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Saturday, July 25, 2015

Song of the Week! 25 July 2015


It's useless to run in circles about this topic: objectively, V Version has the best Game Music selection of every console Taiko game to date, featuring almost 30 songs at Day 1 with lots of console debuts and arcade ports, both from old and new game franchises.

Today we're having a look at one of the newcomers!

 TO MAKE THE END OF BATTLE Ys I & II Chronicles
Version
Allx4 (175)x5 (235)x7 (498)x7 (602)
 Taiko PS Vita
 232.4
 none
 ys2op


Between Nintendo and Sony Taiko games, each game has had the opportunity to feature Game Music tracks that come from franchises that either are exclusive to the systems released by the partying company or are ancient titles being updated and re-released for said systems. TO MAKE THE END OF BATTLE joins the latter group, as the version of the song featured on Taiko comes from the PSP compilation of the first two titles in the Ys series.

Developed by Nihon Falcom, the Ys games are action role-playing games that have been notorious for their (at the time) unusual combat system, based on actively moving in the field to both attack the enemy and dodge/shield damage while regenerating health; in fact, attacks in the earlier games are made by bumping into the foes, with different damage ratios for both parties in according to their roles of attacker and defender.

The first two titles on the Ys series, Ys I: Ancient Ys Vanished and Ys II: Ancient Ys Vanished – The Final Chapter, were both released in the month of June, respectively in the years 1987 and 1988, featuring the early adventures of a red-haired swordsman named Adol Christin. In Ys I, the hero travels the land of Esteria on his quest to search the six books of Ys, the only known source of knowledge about the namesake mystical land which is told to bear the knowledge needed to extinguish the great evil that is sweeping Esteria, as foretold to the hero by a fortuneteller. Ys II directly follows Adol's successful book-retrieval quest of the first game, as he's transported in the floating island of Ys to unravel its many secrets and learn how to get rid of the evil forces loaming the land of Esteria once and for all, thanks to his sword skills and newly-found magic abilities.

Both Ys I and II have seen a wide variety of ports to many systems, either as standalone games or as bundled in dedicated collections. While both games made their debut with the Japanese PC-8801 home computer, the games made it as standalone releases to many other JP-exclusive computers (such as the PC-9801 and the FM-77AV), Sega and Nintendo console systems.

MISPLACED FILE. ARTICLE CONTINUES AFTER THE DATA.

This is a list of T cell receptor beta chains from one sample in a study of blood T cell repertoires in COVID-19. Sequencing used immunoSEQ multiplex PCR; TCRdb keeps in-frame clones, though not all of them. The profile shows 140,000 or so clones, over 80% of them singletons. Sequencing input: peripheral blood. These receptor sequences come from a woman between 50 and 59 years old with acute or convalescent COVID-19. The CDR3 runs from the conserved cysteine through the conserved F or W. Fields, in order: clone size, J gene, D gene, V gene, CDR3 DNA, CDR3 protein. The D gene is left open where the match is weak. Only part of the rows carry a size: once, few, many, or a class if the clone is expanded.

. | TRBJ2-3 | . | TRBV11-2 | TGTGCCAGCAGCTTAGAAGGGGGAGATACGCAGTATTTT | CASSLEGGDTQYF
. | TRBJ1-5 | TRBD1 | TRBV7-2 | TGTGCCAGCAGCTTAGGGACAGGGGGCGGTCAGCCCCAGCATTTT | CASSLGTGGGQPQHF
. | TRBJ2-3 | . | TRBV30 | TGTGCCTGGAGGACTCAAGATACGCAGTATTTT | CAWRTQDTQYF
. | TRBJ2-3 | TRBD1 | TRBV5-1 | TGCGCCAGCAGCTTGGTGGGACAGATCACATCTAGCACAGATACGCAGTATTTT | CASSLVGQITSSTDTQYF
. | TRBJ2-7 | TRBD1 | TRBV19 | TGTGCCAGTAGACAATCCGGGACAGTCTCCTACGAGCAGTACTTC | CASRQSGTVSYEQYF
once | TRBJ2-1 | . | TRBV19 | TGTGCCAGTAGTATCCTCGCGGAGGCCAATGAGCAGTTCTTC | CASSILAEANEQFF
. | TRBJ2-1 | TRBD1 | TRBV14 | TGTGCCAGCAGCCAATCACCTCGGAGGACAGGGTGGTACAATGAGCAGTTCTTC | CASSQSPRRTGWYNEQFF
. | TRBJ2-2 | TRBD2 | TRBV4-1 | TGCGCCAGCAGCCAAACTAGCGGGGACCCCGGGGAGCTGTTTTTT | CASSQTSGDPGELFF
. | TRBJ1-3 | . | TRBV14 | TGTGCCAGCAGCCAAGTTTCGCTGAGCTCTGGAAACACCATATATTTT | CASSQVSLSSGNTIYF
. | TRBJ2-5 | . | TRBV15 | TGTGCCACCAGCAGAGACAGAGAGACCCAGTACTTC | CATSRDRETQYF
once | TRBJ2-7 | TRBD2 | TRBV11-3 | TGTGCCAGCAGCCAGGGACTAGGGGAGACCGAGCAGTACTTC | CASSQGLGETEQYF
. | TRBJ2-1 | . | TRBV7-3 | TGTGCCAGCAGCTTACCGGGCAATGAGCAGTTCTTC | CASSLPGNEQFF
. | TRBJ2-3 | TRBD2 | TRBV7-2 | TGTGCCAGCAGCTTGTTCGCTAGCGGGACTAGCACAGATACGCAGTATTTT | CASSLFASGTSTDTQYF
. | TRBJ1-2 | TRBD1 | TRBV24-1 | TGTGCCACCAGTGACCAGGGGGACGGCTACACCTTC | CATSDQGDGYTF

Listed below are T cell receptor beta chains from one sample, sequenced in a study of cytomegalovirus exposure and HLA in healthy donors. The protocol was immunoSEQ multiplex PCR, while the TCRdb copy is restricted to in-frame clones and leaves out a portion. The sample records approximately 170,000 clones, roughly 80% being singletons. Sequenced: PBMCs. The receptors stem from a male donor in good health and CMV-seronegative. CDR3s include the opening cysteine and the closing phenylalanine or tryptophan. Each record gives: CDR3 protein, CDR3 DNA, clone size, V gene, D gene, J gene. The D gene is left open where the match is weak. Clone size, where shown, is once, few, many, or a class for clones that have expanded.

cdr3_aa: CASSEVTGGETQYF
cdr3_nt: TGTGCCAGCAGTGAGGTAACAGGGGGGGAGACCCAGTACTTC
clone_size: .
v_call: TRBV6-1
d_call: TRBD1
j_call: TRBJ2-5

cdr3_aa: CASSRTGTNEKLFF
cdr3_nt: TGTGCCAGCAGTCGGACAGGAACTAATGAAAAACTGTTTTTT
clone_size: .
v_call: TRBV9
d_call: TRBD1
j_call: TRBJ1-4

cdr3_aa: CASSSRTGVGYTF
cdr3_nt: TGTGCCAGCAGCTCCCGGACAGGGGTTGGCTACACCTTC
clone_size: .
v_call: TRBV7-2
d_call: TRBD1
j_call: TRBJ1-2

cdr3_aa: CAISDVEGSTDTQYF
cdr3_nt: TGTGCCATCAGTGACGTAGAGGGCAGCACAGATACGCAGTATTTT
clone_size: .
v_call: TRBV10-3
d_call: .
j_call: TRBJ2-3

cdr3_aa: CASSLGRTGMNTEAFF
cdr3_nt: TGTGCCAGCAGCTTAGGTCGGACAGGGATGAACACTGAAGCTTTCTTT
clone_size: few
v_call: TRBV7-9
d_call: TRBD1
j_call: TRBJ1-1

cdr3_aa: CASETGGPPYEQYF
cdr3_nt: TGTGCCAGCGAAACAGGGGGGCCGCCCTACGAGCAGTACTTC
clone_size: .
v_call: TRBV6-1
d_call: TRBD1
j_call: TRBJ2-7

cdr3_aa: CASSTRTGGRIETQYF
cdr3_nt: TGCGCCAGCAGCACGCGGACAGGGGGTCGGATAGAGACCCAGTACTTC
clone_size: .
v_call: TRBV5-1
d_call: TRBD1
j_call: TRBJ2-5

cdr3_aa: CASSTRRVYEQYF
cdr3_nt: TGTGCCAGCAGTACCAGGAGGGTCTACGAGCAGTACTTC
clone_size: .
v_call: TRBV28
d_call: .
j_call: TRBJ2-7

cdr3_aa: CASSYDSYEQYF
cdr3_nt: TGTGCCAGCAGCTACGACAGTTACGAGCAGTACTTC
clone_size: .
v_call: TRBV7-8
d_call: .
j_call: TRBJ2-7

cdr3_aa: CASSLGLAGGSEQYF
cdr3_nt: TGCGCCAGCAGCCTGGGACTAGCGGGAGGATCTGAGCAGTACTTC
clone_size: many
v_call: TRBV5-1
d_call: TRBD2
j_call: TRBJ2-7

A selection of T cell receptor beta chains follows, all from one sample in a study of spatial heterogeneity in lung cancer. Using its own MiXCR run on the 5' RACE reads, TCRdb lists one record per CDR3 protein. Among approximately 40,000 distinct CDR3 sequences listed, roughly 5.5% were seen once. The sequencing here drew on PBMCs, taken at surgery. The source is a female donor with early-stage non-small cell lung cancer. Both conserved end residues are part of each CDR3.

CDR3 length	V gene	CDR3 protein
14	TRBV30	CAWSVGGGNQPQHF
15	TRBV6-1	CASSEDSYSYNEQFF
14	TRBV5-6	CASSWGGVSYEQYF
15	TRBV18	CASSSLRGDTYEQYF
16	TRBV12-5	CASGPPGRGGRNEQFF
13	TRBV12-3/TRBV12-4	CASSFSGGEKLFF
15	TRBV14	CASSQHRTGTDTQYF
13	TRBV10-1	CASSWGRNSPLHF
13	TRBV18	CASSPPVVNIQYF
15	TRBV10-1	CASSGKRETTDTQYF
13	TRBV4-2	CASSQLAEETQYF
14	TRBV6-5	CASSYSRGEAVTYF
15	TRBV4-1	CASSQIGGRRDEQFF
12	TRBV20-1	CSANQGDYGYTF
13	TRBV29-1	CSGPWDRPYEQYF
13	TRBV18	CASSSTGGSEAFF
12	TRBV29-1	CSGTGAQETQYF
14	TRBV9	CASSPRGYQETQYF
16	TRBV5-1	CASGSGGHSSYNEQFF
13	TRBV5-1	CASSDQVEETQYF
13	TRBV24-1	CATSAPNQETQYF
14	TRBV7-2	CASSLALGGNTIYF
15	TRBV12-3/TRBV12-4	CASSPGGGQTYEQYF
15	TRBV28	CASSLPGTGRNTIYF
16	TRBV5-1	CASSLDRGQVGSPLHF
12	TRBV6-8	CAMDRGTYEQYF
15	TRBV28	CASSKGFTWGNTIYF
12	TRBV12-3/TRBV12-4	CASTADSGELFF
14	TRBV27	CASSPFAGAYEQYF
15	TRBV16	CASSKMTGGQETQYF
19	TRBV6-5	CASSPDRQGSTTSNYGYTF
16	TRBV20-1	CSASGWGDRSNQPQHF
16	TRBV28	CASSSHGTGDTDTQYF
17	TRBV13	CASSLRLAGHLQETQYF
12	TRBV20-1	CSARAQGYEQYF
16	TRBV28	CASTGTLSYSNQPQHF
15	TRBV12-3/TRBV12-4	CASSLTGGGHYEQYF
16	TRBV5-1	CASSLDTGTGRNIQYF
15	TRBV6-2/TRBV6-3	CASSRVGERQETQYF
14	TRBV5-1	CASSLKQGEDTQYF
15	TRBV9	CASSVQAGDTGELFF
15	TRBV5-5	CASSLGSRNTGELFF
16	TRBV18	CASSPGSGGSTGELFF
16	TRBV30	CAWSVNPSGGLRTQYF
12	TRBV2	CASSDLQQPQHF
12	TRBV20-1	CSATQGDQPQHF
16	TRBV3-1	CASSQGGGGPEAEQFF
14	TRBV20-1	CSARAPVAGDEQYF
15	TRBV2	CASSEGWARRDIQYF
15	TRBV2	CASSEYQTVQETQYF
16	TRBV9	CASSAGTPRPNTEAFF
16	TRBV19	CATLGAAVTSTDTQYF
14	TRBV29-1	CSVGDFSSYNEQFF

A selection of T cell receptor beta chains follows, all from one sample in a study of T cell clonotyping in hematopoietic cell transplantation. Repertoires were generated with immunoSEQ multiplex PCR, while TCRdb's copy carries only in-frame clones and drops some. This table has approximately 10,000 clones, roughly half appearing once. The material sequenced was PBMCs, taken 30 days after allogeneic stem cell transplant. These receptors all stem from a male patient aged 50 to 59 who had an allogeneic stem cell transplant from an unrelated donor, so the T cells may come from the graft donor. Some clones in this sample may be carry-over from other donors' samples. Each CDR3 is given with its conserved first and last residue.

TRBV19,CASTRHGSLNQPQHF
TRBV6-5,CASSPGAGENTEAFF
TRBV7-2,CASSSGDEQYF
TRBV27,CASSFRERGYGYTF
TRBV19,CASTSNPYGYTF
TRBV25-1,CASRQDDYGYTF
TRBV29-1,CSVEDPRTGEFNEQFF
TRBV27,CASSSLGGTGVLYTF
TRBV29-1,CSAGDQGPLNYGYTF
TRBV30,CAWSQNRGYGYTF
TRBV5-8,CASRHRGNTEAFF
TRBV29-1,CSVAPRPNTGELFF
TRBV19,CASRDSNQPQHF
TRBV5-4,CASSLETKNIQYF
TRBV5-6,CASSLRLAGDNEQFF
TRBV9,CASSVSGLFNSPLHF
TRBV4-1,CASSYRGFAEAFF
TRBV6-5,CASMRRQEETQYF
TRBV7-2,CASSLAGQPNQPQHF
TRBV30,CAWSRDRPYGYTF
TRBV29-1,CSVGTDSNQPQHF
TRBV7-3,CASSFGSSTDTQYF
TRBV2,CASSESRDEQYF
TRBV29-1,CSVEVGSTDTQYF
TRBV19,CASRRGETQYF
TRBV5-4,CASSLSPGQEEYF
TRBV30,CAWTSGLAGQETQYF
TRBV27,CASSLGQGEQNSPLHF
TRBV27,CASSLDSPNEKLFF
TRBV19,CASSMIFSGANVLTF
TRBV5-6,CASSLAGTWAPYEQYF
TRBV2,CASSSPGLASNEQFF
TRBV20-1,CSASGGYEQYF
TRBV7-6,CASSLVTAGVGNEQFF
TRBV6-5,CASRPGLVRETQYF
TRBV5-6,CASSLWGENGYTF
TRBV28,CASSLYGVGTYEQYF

The original Ys I & II collection for the Pc Engine CD-ROM (Japanese name for the TurboGraphx CD) was one of the first games ever distributed under the CD-ROM format for featuring enhanced graphics/voice acting/soundtrack features. Its follow-ups Ys I & II Complete and Ys I & II: Eternal Story -respectively for Windows and Playstation 2- were exclusive to the Japanese market and featured even more elements expanding the original game, such as Full-Motion Video sequences for the story and new items/characters. Later, North America received a localization of the later collections under the name of Legacy of Ys: Books I & II for Nintendo DS and -finally- the PSP/Windows Ys I & II Chronicles, which was also the only one to reach European countries. Featuring the possibility to swap the in-game graphics and soundtrack between the original titles, the JP-exclusive Windows collection and newly-made portraits/soundtrack specifically made for Chronicles, it's often considered by fans to be the ultimate collection of the two games.

After this long Ys digression, it's finally time to talk about the song! TO MAKE THE END OF BATTLE was the opening theme of the second Ys game, originally composed by Yuzo Koshiro (古代祐三). The song's version on Taiko V Version, however, is the Chronicles re-arrangement of the theme made by Yukihiro Jindo (神藤由東大), who also contributed in the soundtracks of the titles from the game series THE LEGEND OF HEROES, which also is represented in song form on V Version.

Charting the song's Taiko modes is Sasaoka/Oosawa (オオサワ), already director of the second 3DS Taiko videogame and one of the producers for the V Version. The abnormally-high BPM makes for a cluster-less song that still manages to break a sweat with its many notes for accuracy means.

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